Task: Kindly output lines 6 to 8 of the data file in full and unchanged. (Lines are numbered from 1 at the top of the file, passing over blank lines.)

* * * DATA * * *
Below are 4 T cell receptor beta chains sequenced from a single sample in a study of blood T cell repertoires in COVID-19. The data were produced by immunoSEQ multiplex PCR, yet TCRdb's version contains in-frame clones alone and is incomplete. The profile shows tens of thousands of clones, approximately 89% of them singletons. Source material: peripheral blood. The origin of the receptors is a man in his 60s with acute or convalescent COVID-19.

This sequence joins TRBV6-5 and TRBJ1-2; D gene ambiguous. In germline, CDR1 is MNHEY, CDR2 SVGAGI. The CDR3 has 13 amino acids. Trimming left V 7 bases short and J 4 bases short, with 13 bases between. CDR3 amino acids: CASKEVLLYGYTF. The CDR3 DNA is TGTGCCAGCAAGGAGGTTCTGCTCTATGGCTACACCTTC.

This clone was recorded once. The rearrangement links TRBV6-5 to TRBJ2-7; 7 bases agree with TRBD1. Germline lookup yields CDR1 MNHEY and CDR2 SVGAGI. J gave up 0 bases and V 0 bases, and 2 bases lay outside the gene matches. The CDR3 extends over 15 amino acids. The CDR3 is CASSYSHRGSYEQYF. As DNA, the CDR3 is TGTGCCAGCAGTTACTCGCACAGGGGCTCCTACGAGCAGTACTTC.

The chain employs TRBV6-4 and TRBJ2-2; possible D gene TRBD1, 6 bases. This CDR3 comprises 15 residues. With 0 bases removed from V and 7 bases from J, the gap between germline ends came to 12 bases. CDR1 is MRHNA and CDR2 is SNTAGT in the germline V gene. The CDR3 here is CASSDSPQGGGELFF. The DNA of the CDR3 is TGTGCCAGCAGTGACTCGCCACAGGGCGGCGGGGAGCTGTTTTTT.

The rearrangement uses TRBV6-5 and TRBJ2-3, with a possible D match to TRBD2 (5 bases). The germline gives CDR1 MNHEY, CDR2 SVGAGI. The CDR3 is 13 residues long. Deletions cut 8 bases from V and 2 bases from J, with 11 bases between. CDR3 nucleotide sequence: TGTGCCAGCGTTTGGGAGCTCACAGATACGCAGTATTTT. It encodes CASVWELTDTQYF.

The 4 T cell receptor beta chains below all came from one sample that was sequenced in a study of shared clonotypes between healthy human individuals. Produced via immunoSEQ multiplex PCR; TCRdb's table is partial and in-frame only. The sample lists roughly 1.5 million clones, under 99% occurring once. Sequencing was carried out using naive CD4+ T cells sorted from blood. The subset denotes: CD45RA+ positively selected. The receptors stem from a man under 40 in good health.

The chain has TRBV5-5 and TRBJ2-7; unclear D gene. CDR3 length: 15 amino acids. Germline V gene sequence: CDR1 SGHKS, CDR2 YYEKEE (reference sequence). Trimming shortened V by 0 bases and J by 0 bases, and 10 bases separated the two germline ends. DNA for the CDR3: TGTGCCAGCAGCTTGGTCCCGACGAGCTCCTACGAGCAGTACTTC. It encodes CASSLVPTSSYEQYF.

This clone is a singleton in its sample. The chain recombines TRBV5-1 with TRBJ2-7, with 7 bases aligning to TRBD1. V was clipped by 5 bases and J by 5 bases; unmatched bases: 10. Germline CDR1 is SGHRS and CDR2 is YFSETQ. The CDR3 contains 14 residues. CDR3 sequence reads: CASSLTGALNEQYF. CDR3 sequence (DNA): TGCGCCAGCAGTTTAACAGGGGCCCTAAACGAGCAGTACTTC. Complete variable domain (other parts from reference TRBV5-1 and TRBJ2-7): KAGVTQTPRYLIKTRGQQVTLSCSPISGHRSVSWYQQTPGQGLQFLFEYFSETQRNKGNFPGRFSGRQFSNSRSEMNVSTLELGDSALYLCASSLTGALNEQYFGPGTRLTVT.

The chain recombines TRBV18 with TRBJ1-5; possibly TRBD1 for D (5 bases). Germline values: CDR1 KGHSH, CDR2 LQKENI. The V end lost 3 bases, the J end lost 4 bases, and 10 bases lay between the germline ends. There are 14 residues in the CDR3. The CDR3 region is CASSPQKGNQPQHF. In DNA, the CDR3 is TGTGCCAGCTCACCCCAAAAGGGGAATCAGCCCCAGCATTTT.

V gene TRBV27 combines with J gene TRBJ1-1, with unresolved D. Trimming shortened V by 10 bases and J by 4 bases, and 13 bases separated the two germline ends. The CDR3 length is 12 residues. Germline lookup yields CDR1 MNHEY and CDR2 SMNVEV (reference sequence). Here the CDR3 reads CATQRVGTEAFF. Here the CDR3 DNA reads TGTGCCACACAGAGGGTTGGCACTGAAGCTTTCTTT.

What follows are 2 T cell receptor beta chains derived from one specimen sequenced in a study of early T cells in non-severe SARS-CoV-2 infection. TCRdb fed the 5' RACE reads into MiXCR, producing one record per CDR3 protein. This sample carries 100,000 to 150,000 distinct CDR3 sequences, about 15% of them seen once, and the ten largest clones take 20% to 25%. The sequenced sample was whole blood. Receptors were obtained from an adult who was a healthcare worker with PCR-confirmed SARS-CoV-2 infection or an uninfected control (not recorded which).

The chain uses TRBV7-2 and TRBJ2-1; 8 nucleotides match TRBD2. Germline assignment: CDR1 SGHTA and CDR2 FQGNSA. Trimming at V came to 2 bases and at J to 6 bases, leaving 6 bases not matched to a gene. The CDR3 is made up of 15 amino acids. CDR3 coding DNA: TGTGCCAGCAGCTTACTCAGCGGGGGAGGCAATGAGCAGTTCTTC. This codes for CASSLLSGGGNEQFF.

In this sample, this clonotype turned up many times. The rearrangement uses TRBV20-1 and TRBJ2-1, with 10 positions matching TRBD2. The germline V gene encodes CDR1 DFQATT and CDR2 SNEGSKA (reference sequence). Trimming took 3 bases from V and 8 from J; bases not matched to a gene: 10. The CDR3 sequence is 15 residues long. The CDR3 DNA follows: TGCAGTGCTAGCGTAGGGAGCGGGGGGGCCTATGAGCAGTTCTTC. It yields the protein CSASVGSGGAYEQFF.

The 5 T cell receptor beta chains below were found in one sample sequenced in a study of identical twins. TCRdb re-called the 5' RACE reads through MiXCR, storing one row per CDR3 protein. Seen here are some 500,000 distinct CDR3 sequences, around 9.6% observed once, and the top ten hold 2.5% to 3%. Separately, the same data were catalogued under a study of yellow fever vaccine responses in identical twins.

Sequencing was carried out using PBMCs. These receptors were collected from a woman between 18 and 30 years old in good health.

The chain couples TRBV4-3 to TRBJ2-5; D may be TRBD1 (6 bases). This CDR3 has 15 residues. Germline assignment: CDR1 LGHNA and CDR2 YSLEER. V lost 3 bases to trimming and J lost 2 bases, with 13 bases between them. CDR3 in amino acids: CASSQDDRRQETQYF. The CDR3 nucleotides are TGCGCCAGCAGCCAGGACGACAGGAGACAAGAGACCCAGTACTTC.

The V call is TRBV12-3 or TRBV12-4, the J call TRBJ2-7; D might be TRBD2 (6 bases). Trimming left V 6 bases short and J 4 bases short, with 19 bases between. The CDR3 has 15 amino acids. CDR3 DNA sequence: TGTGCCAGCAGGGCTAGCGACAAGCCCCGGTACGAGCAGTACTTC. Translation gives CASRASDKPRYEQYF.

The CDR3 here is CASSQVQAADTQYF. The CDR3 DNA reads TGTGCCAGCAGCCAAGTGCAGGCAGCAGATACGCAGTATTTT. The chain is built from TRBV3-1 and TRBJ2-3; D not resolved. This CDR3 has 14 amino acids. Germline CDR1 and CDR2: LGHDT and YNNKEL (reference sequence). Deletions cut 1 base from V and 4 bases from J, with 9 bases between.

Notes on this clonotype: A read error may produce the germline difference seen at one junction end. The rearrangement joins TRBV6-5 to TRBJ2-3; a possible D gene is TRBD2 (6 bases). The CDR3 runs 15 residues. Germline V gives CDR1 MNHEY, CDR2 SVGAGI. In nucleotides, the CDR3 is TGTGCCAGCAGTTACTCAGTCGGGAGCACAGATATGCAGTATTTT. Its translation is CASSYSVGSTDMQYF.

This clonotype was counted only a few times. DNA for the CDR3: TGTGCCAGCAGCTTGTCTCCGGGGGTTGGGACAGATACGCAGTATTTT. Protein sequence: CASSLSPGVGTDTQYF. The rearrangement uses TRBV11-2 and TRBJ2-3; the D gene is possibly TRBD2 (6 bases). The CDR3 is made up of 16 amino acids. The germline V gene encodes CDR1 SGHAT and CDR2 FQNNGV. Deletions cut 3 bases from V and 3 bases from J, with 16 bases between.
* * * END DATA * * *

The 4 T cell receptor beta chains below all came from one sample that was sequenced in a study of shared clonotypes between healthy human individuals. Produced via immunoSEQ multiplex PCR; TCRdb's table is partial and in-frame only. The sample lists roughly 1.5 million clones, under 99% occurring once. Sequencing was carried out using naive CD4+ T cells sorted from blood. The subset denotes: CD45RA+ positively selected. The receptors stem from a man under 40 in good health.

The chain has TRBV5-5 and TRBJ2-7; unclear D gene. CDR3 length: 15 amino acids. Germline V gene sequence: CDR1 SGHKS, CDR2 YYEKEE (reference sequence). Trimming shortened V by 0 bases and J by 0 bases, and 10 bases separated the two germline ends. DNA for the CDR3: TGTGCCAGCAGCTTGGTCCCGACGAGCTCCTACGAGCAGTACTTC. It encodes CASSLVPTSSYEQYF.

This clone is a singleton in its sample. The chain recombines TRBV5-1 with TRBJ2-7, with 7 bases aligning to TRBD1. V was clipped by 5 bases and J by 5 bases; unmatched bases: 10. Germline CDR1 is SGHRS and CDR2 is YFSETQ. The CDR3 contains 14 residues. CDR3 sequence reads: CASSLTGALNEQYF. CDR3 sequence (DNA): TGCGCCAGCAGTTTAACAGGGGCCCTAAACGAGCAGTACTTC. Complete variable domain (other parts from reference TRBV5-1 and TRBJ2-7): KAGVTQTPRYLIKTRGQQVTLSCSPISGHRSVSWYQQTPGQGLQFLFEYFSETQRNKGNFPGRFSGRQFSNSRSEMNVSTLELGDSALYLCASSLTGALNEQYFGPGTRLTVT.